CL: Johannes starts off with the heart and playfulness of a normal little boy. Then he’s given a mission to save his race, and he feels a need to teach his parents everything that they’re teaching him in school as part of the “new curriculum”. Being taken one day into Hitler’s personal guard is what makes him tic in the early days, until he meets Elsa and all of his beliefs and prejudices are suddenly challenged. There’s guilt, a feeling he’s betraying his idol Hitler by not denouncing her, but then again he still loves his parents and grandmother, and doesn’t want anything to happen to them. So he’s a little boy very confused in all the chaos that adults have plunged him into.

SH: Have you ever met a former Hitler Youth or Band of German Maidens member? Obviously, the current generation is grappling with their parents’ complicity (i.e. Nora Krug’s graphic history of her family in Naziland Heimat). Where you able to gleen insignt from personal histories?

CL: First I read accounts and memoirs of former Hitler Youth and Band of German Maidens that I found at the museum’s library. Then I interviewed a few former Hitler Youth/Jungvolk members and one former Band of German Maidens member, promising them confidentiality so that they could speak freely. The scene in the book where the boys are killing ducklings was inspired by what I was told by them about the boys having to kill rabbits, twisting their necks. In the book I changed the rabbits to ducklings to camouflage the truth of what had happened that had been confided to me. Then I received the script from Taika, and without him knowing anything, he’d changed the scene back to rabbits! Also, one man was known by everyone by his nickname Jojo, and so I never used it (it's the diminutive of Johannes, a common name, the German equivalent of John). So imagine how I felt when the script came, and it was entitled, “Jojo Rabbit”. I sat there blinking at it a few times. The two things that I had tried to cover, seemed to want to jump out at me.

SH: I was surprised when you have him maimed so severely, yet he continues to do the bidding of his Fuhrer. Still, he doesn’t turn the girl in to the Gestapo. Aside from his infatuation (and frustration) is there another motive for his ambiguity?

CL: Elsa represents many things for him. She was the best friend of his sister, who died of diabetes. Ute and Elsa were part of his world before it turned upside down. Elsa remains his parents’ protégé, they show humanity by caring for her, awakening family values he shared before the big changes. Elsa is also her own self, charming, witty, bright, and her personality captivates him.



SH: There are times in the book, when Elsa treats him with disrespect (the way an older girl would treat a younger boy), that I feel for him. Are you saying she’s not grateful, just resentful or conflicted? Or she fears his power over her so much she attempts to empower herself?

CL: Elsa is a complex young woman in an impossible situation. She longs for her fiancée, Nathan, she feels gratitude towards Johannes’ parents, then guilt when he loses them because of her, her survivor guilt only made worse by the idea that she might not have risked her life to save anyone herself, as his parents have. To her, Johannes was the bratty little brother of her best friend, and as he gets older and matures, she feels (rightly) that she’s his intellectual superior, and she’s not about to give that rank up, having already had to give up so much of her life.

SH: Whenever she’s in the picture I feel so claustrophobic How can someone survive all those years in that hole?

CL: That’s something I ask myself each time I read a true account of someone who did survive in similar situations. I think the will to survive is fuelled by hope, to make it to the end when life will at last return to normal — everyone seems to intuit that one day it will — and love, the urge to see and hug loved ones again.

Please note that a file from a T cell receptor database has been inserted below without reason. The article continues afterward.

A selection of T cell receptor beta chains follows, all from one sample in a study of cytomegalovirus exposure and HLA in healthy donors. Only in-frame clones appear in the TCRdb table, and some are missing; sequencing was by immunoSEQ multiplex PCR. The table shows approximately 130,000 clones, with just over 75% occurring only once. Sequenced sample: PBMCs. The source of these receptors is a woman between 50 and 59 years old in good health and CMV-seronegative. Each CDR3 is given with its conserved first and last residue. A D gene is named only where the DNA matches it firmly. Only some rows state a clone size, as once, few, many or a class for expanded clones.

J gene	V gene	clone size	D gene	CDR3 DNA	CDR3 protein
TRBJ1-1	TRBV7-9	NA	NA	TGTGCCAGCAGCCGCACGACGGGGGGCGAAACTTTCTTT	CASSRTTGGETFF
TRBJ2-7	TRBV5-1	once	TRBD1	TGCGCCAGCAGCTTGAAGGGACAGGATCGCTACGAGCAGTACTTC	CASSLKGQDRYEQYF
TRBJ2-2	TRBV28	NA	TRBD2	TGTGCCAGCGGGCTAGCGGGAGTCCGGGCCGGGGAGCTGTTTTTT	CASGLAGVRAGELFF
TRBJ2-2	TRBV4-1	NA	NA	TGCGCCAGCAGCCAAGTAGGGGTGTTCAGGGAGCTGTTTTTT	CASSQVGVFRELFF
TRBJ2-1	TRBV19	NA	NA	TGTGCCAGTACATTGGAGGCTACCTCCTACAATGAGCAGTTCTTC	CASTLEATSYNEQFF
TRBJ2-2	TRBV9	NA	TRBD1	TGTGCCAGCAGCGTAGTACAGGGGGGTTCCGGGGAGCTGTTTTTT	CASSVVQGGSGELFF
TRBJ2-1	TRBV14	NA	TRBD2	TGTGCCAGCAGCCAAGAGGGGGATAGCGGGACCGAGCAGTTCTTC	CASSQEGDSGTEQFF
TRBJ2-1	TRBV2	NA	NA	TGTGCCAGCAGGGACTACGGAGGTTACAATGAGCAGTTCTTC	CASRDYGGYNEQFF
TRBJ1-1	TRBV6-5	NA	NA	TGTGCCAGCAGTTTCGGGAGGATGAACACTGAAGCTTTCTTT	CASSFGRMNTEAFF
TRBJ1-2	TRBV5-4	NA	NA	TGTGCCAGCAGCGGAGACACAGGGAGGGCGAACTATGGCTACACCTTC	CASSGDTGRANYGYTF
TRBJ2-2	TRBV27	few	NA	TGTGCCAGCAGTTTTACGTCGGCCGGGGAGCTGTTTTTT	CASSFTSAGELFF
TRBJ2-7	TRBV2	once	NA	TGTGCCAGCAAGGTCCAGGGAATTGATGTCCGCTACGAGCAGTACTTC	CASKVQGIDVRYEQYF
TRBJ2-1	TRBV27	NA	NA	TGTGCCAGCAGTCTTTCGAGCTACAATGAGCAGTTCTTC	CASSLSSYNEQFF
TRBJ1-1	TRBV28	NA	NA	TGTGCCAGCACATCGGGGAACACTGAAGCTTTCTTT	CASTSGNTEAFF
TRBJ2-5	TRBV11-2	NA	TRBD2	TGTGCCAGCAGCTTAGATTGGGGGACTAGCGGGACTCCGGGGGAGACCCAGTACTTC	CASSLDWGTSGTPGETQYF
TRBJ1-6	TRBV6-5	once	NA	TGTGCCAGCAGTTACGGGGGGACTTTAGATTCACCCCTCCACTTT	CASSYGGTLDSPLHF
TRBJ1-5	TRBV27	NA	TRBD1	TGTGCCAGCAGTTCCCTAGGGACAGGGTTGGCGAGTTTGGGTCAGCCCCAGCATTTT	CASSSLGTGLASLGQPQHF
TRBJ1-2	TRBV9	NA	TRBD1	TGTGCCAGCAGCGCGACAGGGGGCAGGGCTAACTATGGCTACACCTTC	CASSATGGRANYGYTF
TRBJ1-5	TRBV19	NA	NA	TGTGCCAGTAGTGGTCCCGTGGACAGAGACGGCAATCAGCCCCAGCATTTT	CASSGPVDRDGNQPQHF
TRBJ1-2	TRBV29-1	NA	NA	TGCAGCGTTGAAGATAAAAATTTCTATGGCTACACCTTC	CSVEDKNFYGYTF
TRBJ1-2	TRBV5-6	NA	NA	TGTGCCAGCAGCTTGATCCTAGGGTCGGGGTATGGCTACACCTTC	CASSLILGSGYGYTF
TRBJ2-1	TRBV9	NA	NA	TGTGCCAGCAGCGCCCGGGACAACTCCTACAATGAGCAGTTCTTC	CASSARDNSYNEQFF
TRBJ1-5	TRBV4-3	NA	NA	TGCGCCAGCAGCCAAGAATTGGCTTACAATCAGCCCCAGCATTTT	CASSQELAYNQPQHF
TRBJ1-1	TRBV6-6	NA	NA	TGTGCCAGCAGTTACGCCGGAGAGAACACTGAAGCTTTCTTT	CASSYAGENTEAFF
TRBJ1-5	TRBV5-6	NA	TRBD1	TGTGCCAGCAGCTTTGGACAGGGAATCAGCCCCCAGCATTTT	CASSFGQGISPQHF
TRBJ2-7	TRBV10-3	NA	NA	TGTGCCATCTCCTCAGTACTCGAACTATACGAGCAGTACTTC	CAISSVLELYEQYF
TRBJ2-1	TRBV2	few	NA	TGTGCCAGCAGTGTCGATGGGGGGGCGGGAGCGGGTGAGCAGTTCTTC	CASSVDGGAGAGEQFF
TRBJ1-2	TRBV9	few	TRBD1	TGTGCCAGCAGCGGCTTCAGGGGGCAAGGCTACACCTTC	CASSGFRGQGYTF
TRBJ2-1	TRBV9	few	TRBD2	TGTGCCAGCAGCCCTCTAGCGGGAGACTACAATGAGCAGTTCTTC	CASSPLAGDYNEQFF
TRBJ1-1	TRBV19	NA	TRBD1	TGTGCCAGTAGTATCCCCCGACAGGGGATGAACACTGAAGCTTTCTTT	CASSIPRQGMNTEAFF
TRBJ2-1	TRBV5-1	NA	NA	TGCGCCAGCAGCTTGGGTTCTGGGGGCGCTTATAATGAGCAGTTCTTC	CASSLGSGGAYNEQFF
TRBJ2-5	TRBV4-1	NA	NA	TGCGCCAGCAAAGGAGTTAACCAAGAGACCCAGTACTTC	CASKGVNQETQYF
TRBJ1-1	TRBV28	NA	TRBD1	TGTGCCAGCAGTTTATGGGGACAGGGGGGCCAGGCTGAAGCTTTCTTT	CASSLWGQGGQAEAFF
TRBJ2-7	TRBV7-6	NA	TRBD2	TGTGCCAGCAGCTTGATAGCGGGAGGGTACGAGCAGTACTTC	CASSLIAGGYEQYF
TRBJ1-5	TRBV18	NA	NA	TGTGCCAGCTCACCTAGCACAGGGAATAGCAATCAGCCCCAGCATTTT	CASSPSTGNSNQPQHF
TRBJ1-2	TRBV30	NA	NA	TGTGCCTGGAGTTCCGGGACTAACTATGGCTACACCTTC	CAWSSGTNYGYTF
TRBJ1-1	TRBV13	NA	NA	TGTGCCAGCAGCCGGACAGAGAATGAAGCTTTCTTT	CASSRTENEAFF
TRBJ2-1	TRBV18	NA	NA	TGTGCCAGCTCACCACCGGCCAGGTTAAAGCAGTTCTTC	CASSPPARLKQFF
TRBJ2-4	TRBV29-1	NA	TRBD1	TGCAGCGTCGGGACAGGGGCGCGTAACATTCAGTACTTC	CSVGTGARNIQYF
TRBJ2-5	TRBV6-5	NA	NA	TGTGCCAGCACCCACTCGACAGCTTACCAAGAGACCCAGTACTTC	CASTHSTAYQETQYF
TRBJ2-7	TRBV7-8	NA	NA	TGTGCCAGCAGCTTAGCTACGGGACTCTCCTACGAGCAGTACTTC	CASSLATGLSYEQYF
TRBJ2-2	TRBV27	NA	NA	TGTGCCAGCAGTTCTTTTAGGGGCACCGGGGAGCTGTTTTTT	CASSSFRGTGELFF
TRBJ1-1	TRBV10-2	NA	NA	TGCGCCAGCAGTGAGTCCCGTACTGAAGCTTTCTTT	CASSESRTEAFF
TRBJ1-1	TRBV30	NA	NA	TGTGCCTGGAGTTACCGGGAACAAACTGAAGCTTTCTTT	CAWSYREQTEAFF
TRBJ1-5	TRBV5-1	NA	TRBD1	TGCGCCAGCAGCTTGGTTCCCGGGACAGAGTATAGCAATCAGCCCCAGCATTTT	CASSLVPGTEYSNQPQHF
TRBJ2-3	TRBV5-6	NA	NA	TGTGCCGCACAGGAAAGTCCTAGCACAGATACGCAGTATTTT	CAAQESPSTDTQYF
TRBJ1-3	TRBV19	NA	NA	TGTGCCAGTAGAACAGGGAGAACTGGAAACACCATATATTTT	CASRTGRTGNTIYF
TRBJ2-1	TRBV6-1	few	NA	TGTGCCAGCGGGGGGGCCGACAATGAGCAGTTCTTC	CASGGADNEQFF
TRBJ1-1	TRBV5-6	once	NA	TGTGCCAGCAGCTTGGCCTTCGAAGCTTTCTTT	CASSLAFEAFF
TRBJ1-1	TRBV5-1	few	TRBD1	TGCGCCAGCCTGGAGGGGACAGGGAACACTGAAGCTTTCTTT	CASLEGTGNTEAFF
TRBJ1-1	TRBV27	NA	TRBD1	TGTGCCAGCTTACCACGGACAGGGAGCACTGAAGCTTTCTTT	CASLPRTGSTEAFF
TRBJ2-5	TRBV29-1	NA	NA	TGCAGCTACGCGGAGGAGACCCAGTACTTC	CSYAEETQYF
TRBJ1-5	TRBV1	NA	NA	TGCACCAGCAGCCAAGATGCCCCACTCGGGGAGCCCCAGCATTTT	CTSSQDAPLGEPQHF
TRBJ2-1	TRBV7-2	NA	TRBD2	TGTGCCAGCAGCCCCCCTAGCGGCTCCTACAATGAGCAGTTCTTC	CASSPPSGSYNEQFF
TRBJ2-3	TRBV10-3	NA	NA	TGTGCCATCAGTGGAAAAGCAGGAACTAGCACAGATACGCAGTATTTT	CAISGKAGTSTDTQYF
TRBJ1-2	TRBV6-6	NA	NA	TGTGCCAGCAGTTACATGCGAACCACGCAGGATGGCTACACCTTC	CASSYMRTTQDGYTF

SH: I was also shivering when he lied to her about the outcome of the war. Where did that idea come from?

CL: That idea is at the essence of the book, truth and lies, and how lies can become real if only they are believed by someone else. I wanted to explore and tease out all the emotional and psychological elements that generate a lie, the irresistible urge to alter reality and outcome through use of words.

SH: I must ask because it has been gnawing at me day and night, was this entire part of the book real or an illusion for him?

CL: It’s real, but I do play with the idea that when he first put a knife to her throat, he could have killed her. And had he killed her, every moment that he has since spend with her would never have existed. I wanted that notion to reverberate subtly, as his psyche is tinged with guilt that arises from that knowledge.

SH: Eventually, the war comes to an end. Johannes is abandoned by everyone from der Fuhrer to his parents . . . He’s lost his childhood, he’s lost his reason for being. I don’t want you to give the ending away, but if you were to keep the story going, what would be his fate (and, if you want, what would be Elsa’s future)?

CL: His parents didn’t mean to abandon him, but of course he feels the loss of them heavily. I left the end an open one, because he speaks of so many possibilities, so many branches that could grow out of each choice. So though I leave it a fuzzy grey area with many possibilities even in my mind, my hope for her is that she makes her way to America where her brothers live. And that he is left writing this book, which may eventually find its way into her hands...

SH: I have not yet seen JoJo Rabbit, but I have seen various clips and read interviews. Although based on your novel, the film seems to be satiric and comical. How do you feel about the direction of this adaptation?

CL: I entrusted Taika Waititi with my book because his fine balance between drama and humour in his films I found made us part of the same artistic family — even if I lean more to drama and he, more to comedy. If the film doesn’t free itself to some degree from the book, the story risks not feeling alive in his new medium. I found that Taika, through humour, makes the uncomfortable themes of the story more approachable for many, that he stayed true to the plot and emotional core, while housing the Elsa, Johannes, Roswita, etc., in a beautiful and moving, but also entertaining, film.